Sunday, October 24, 2010
All over the place as usual, but I had a breakthrough this weekend and actually spent a few hours on saturday starting the benchwork for the final section of the layout. Jimmy has been on my case about not being able to run trains since I severed the main many many months ago. After first cutting the main at the former duck-under bridge I managed to get the one side built almost to the back of the basement. This portion is the "Upper Works" or Steel Making side of the plant. The opposite side is to be the main classification yard and engine facility. The plan is to have trains running by Christmas - in time to test out that Lehigh Valley F3 A/B set that my wife is going to give me (hint). I built benchwork as far as I could as I still need to pour a few cement slabs first - this portion of the basement was dug out from a crawl space about 15 years ago - I built a partial retaining wall at that time and poured just enough of a slab to fit the heater - now I I just finished the block wall last week and I have to pour the rest of the floor slab and also a few rat slabs on the shelves created by the retaining wall - this is going to be done in sync with some exterior concrete work when I have some free time and I can get a delivery, but for now I will work on the section I have built. I've laid out the turntable pit and am only a few sheets of wood away from installing this. In line with the whole engine facility thing I purchased a Walthers Concrete Coaling Tower. This will be built pretty much from the box with the exception of adding some sand handling equipment. The photos show a few shots of the start of this build - I am deviating from the instructions by assembling all the concrete structures first so I can paint and then I'll add all the steel work. So far the fit of the parts has been on the above-average side for a Walthers Kit. Also in the one photo you can see some of the just-built benchwork.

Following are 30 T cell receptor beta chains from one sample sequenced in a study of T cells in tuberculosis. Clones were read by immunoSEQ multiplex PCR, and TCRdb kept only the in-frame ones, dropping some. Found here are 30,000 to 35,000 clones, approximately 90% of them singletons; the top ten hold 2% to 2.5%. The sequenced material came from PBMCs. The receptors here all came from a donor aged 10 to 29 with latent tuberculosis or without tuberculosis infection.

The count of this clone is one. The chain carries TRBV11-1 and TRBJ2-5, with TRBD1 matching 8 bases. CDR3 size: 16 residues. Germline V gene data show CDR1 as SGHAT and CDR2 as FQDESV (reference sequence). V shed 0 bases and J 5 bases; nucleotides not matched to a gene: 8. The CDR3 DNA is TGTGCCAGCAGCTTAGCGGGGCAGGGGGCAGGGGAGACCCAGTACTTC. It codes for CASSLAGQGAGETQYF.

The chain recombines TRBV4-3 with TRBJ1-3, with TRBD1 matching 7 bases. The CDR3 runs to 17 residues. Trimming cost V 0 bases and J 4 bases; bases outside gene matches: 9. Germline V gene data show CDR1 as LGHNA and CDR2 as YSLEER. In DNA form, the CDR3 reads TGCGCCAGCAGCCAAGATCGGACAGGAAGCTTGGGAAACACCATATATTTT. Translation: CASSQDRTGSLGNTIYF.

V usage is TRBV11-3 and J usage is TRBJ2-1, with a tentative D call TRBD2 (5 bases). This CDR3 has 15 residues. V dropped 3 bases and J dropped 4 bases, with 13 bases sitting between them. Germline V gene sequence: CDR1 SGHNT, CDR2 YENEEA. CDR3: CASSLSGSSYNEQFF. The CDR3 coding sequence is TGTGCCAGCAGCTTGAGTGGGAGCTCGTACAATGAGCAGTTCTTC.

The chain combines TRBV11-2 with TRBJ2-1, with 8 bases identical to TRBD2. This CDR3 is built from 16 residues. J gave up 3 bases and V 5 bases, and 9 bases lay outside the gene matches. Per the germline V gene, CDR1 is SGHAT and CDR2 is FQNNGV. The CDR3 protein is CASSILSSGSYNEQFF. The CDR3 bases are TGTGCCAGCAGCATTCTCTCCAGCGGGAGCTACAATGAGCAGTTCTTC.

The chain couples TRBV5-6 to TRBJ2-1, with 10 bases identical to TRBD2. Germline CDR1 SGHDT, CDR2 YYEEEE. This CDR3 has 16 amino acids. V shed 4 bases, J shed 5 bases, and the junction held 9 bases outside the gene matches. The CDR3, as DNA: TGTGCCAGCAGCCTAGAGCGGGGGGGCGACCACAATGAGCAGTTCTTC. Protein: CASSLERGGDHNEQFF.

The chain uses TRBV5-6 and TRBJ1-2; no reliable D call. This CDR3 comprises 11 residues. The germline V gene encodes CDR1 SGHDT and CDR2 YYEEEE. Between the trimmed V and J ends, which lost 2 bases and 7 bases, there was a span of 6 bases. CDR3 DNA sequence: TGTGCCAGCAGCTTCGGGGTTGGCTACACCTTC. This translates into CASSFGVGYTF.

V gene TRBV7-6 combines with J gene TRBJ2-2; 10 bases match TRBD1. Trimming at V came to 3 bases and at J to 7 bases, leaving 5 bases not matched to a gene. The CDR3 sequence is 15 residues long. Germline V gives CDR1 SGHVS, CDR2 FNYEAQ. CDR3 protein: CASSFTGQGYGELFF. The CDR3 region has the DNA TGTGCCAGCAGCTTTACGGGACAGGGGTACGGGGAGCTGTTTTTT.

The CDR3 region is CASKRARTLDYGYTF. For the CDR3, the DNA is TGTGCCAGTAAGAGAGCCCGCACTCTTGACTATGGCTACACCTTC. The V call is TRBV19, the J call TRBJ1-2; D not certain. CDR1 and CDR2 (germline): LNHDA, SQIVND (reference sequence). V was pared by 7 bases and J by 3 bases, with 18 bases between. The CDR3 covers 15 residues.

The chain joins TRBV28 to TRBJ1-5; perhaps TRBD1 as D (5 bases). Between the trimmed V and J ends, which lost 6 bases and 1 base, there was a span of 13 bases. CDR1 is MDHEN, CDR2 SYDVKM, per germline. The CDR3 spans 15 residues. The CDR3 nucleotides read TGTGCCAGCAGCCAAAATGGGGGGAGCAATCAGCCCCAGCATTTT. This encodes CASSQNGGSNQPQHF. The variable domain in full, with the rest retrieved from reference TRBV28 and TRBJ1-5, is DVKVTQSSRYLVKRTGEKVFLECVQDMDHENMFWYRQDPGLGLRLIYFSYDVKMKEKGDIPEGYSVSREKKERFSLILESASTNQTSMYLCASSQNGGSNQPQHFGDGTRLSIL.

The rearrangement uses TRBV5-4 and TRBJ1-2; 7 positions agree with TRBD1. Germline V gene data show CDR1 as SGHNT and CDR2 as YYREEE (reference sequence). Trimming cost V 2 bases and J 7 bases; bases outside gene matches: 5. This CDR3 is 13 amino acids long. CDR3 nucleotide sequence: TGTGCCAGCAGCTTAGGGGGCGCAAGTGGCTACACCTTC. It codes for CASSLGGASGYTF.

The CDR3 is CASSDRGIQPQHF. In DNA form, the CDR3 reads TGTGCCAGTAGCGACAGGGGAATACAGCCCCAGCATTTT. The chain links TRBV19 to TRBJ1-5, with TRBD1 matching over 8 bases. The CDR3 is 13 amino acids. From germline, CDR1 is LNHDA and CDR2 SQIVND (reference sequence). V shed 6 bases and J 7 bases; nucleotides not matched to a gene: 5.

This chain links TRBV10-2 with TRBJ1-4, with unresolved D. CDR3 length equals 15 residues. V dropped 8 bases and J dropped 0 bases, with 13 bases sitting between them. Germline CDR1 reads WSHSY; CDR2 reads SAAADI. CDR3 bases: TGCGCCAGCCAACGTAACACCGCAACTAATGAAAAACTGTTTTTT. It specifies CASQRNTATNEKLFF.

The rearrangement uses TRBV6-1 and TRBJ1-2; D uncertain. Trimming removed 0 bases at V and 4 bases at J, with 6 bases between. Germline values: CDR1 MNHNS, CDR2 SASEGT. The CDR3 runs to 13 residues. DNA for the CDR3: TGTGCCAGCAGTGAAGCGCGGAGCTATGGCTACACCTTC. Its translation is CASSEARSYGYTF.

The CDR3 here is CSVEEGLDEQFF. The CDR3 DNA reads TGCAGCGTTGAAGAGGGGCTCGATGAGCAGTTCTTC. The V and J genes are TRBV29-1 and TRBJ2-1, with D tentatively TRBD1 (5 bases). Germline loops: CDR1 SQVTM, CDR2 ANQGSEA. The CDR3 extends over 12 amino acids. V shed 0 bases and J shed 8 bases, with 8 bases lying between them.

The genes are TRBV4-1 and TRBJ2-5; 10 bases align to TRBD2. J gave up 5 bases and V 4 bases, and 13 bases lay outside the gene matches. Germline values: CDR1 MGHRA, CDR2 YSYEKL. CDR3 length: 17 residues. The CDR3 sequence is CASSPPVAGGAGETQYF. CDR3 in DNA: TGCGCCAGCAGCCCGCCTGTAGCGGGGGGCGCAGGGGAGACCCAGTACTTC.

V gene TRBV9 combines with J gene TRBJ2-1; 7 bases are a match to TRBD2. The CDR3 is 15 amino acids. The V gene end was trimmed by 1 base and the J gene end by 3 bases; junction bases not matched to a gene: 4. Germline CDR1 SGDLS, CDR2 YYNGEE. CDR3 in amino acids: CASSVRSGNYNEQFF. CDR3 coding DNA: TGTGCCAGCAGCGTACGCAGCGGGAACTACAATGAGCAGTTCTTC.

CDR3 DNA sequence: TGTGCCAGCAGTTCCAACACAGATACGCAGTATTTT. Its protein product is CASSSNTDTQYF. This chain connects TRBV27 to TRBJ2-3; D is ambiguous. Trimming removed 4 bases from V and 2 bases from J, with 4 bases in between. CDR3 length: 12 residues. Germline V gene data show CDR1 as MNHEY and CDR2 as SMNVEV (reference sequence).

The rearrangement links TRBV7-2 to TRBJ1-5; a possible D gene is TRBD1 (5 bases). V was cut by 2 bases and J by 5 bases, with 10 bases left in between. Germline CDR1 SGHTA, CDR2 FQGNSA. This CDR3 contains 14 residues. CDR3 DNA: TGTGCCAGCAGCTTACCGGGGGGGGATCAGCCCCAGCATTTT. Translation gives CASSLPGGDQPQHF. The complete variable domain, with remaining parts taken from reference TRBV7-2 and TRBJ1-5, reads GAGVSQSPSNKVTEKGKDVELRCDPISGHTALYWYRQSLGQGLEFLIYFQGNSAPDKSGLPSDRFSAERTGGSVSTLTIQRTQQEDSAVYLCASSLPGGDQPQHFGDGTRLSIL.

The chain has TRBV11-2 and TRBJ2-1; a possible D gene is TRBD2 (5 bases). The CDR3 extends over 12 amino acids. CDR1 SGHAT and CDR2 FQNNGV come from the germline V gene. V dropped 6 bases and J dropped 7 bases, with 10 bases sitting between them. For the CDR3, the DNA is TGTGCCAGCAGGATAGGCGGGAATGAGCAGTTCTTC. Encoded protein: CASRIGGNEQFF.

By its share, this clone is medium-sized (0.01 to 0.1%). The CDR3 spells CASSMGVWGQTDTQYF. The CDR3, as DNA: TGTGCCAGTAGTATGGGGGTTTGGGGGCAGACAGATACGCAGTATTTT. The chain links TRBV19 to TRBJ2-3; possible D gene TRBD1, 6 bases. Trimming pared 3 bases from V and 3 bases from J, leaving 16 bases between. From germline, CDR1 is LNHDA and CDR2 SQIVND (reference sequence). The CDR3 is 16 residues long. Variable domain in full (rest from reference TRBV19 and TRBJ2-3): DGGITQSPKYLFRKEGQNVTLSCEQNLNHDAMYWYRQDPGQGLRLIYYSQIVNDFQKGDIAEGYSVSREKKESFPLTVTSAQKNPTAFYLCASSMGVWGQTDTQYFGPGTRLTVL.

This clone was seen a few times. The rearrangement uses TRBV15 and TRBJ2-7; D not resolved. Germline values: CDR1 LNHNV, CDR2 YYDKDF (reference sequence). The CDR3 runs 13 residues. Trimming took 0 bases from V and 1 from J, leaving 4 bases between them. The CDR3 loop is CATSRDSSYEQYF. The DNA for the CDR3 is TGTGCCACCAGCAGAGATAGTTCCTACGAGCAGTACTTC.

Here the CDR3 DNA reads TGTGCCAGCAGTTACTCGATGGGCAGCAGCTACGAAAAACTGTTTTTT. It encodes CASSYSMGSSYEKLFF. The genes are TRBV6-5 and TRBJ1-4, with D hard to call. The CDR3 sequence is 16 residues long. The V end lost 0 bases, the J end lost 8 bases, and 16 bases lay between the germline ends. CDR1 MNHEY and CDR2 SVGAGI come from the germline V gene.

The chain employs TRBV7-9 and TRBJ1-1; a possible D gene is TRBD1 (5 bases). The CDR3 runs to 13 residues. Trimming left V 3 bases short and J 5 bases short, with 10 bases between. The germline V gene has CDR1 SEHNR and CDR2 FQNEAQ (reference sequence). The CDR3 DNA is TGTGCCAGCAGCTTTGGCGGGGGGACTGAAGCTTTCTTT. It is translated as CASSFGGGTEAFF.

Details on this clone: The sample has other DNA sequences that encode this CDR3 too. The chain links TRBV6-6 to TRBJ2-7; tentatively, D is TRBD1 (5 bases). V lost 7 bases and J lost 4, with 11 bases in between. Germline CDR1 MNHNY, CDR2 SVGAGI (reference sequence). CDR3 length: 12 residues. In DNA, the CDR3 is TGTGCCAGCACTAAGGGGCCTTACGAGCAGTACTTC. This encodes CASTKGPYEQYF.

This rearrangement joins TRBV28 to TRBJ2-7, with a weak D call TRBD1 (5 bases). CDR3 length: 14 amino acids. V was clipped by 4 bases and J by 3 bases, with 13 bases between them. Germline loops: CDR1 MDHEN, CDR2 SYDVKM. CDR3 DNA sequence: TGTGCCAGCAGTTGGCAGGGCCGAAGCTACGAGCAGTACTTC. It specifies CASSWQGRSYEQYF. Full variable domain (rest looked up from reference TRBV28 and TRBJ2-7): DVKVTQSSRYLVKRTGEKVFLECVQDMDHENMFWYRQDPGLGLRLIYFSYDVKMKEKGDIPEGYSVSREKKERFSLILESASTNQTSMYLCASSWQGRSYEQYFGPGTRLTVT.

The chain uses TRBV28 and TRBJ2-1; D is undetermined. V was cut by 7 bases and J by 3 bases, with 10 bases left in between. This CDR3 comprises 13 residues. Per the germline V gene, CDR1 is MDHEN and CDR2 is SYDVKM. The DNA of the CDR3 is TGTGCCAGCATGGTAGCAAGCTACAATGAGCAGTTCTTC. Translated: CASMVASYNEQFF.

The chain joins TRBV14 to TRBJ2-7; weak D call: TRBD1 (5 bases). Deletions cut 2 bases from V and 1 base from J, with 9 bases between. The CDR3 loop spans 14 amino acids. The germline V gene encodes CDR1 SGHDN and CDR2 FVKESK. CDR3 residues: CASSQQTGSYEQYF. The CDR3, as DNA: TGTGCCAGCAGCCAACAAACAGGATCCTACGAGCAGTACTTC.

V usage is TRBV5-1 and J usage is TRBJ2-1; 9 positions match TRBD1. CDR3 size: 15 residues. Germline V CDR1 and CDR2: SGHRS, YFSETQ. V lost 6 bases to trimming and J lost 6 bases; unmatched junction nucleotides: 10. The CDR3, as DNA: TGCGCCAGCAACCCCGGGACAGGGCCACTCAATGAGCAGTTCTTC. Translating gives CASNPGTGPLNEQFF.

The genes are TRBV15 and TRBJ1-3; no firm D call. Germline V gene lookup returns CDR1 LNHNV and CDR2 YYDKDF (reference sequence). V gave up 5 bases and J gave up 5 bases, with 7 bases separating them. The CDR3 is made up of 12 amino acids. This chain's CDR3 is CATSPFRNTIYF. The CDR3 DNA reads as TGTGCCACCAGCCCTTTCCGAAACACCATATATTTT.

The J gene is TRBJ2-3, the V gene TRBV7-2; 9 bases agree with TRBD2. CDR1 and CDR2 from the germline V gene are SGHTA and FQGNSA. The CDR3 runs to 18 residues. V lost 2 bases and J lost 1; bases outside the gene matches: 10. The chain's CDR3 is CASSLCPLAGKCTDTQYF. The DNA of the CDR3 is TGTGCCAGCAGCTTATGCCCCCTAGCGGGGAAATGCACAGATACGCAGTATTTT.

Thursday, October 21, 2010
A little frustrated and pissed off right now about the Ensley Mixer project - I made two vacuum formed sides but I didn't like how I cut down the one side so I went to make a new one and my master is gone - MIA. Now either I put it somewhere for safekeeping and I forgot where in one day's time or, more likely, one of my dogs ate it. The two retards probably thought it was a cookie or something. So I will be back at it when I get the energy to do all that work over again - sucks because I will have to make two so they match. Anyhow, in line with thinking happy thoughts - part 3 of the Pittsburgh trip installment.
Woke to another lovely day on Neville Island. After breakfast at the hotel we left for our 8:30am scheduled tour of Carrie furnaces at 7am. Sticking to the area highways and all their screwed up construction messes, we actually headed south a few miles on 79 to pick up the main road into the city, I forget the road number. This road presents one of the most dramatic entrances to any city I have ever been too - you approach from the south through a wooded/suburban area and pass under an old Norfolk and Western RR Bridge (Formerly Pittsburgh and West Virginia I think) at a pretty high elevation above the valley floor. I read somewhere that all the river bed routes were taken when this line was built and as a result they had to stick high using lots of bridges and a tunnel or two. Just past the bridge you enter a tunnel through Mt. Washington, and then when you emerge the other side - wham - there is the entire city and the three rivers in front of you. You cross over the end of the Mon River (or the start of the Ohio) over to the center city area. Once I had taken in the vista and got us on the right road along the northern bank of the Mon, reality set in and we hit a traffic jamb - yes - at 7:30 on a saturday morning. Eventually, we got through this jamb just to hit another one (yes two different construction sites on the same road) We finally made our exit with just 15 min to spare, but then we engaged the GPS to navigate the city streets and unfortunately it didn't know where Braddock, PA was. Not only is this city the poorest in the state, our Tom Tom didn't even have it in the database - thinking maybe it was covered under Pittsburgh - it took us to the address, but I soon realized we were far from the river and it made no sense to start the tour there. Finally, using an old fashioned map we made it to the tour start point in downtown Braddock.